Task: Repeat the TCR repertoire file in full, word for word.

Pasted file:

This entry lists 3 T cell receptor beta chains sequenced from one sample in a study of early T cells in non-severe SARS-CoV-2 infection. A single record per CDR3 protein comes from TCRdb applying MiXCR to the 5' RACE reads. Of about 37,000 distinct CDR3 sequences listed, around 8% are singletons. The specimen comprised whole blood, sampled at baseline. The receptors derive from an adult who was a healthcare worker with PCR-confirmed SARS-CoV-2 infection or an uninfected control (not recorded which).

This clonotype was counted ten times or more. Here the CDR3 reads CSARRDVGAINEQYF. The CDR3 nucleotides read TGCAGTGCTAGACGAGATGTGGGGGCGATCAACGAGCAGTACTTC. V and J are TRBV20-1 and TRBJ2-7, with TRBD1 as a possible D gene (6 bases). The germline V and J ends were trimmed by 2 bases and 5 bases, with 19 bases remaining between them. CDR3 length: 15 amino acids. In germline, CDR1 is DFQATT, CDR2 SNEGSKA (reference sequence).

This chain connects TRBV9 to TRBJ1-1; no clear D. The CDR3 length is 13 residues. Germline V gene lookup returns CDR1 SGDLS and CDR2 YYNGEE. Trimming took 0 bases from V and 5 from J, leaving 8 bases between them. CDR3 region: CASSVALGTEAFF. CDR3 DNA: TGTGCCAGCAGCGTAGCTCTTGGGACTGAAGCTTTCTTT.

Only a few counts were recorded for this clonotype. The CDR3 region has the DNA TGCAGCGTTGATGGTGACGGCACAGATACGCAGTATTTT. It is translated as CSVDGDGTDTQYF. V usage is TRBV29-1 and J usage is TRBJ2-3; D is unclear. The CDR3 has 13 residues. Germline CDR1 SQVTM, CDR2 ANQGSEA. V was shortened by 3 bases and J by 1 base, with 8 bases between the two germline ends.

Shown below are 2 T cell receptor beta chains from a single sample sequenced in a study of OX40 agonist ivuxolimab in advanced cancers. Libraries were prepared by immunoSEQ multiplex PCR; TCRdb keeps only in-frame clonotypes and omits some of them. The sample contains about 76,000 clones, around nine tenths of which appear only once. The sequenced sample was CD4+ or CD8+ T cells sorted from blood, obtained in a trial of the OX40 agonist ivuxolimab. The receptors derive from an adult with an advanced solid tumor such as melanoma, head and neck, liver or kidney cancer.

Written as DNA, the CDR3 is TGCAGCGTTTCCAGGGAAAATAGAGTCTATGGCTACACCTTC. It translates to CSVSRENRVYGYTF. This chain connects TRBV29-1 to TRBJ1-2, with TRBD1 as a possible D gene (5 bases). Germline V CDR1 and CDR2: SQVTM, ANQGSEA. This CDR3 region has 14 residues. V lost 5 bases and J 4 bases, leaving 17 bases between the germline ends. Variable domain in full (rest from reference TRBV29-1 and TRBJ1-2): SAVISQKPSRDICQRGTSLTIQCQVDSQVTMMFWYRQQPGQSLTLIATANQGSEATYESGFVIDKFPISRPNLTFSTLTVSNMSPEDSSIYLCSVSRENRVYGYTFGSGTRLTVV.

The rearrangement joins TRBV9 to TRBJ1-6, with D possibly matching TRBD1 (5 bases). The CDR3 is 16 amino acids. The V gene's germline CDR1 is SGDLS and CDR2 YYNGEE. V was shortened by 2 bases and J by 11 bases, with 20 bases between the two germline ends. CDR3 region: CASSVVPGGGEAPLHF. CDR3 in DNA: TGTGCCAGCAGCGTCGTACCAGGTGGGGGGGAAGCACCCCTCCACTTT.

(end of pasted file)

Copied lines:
This entry lists 3 T cell receptor beta chains sequenced from one sample in a study of early T cells in non-severe SARS-CoV-2 infection. A single record per CDR3 protein comes from TCRdb applying MiXCR to the 5' RACE reads. Of about 37,000 distinct CDR3 sequences listed, around 8% are singletons. The specimen comprised whole blood, sampled at baseline. The receptors derive from an adult who was a healthcare worker with PCR-confirmed SARS-CoV-2 infection or an uninfected control (not recorded which).

This clonotype was counted ten times or more. Here the CDR3 reads CSARRDVGAINEQYF. The CDR3 nucleotides read TGCAGTGCTAGACGAGATGTGGGGGCGATCAACGAGCAGTACTTC. V and J are TRBV20-1 and TRBJ2-7, with TRBD1 as a possible D gene (6 bases). The germline V and J ends were trimmed by 2 bases and 5 bases, with 19 bases remaining between them. CDR3 length: 15 amino acids. In germline, CDR1 is DFQATT, CDR2 SNEGSKA (reference sequence).

This chain connects TRBV9 to TRBJ1-1; no clear D. The CDR3 length is 13 residues. Germline V gene lookup returns CDR1 SGDLS and CDR2 YYNGEE. Trimming took 0 bases from V and 5 from J, leaving 8 bases between them. CDR3 region: CASSVALGTEAFF. CDR3 DNA: TGTGCCAGCAGCGTAGCTCTTGGGACTGAAGCTTTCTTT.

Only a few counts were recorded for this clonotype. The CDR3 region has the DNA TGCAGCGTTGATGGTGACGGCACAGATACGCAGTATTTT. It is translated as CSVDGDGTDTQYF. V usage is TRBV29-1 and J usage is TRBJ2-3; D is unclear. The CDR3 has 13 residues. Germline CDR1 SQVTM, CDR2 ANQGSEA. V was shortened by 3 bases and J by 1 base, with 8 bases between the two germline ends.

Shown below are 2 T cell receptor beta chains from a single sample sequenced in a study of OX40 agonist ivuxolimab in advanced cancers. Libraries were prepared by immunoSEQ multiplex PCR; TCRdb keeps only in-frame clonotypes and omits some of them. The sample contains about 76,000 clones, around nine tenths of which appear only once. The sequenced sample was CD4+ or CD8+ T cells sorted from blood, obtained in a trial of the OX40 agonist ivuxolimab. The receptors derive from an adult with an advanced solid tumor such as melanoma, head and neck, liver or kidney cancer.

Written as DNA, the CDR3 is TGCAGCGTTTCCAGGGAAAATAGAGTCTATGGCTACACCTTC. It translates to CSVSRENRVYGYTF. This chain connects TRBV29-1 to TRBJ1-2, with TRBD1 as a possible D gene (5 bases). Germline V CDR1 and CDR2: SQVTM, ANQGSEA. This CDR3 region has 14 residues. V lost 5 bases and J 4 bases, leaving 17 bases between the germline ends. Variable domain in full (rest from reference TRBV29-1 and TRBJ1-2): SAVISQKPSRDICQRGTSLTIQCQVDSQVTMMFWYRQQPGQSLTLIATANQGSEATYESGFVIDKFPISRPNLTFSTLTVSNMSPEDSSIYLCSVSRENRVYGYTFGSGTRLTVV.

The rearrangement joins TRBV9 to TRBJ1-6, with D possibly matching TRBD1 (5 bases). The CDR3 is 16 amino acids. The V gene's germline CDR1 is SGDLS and CDR2 YYNGEE. V was shortened by 2 bases and J by 11 bases, with 20 bases between the two germline ends. CDR3 region: CASSVVPGGGEAPLHF. CDR3 in DNA: TGTGCCAGCAGCGTCGTACCAGGTGGGGGGGAAGCACCCCTCCACTTT.